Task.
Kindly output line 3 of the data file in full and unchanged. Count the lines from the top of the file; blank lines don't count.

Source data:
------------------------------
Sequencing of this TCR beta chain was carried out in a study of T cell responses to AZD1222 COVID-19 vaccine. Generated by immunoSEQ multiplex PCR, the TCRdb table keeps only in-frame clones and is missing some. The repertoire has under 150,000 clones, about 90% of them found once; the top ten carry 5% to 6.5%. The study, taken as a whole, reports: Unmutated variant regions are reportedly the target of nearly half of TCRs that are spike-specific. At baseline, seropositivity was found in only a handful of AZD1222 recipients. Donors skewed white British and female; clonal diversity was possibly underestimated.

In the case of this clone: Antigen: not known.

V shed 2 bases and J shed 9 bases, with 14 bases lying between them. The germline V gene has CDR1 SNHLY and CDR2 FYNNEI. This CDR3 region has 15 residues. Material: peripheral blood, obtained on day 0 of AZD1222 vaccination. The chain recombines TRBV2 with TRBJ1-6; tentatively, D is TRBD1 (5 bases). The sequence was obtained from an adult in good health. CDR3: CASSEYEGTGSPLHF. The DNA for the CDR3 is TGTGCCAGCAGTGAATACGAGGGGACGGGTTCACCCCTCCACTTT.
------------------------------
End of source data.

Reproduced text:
V shed 2 bases and J shed 9 bases, with 14 bases lying between them. The germline V gene has CDR1 SNHLY and CDR2 FYNNEI. This CDR3 region has 15 residues. Material: peripheral blood, obtained on day 0 of AZD1222 vaccination. The chain recombines TRBV2 with TRBJ1-6; tentatively, D is TRBD1 (5 bases). The sequence was obtained from an adult in good health. CDR3: CASSEYEGTGSPLHF. The DNA for the CDR3 is TGTGCCAGCAGTGAATACGAGGGGACGGGTTCACCCCTCCACTTT.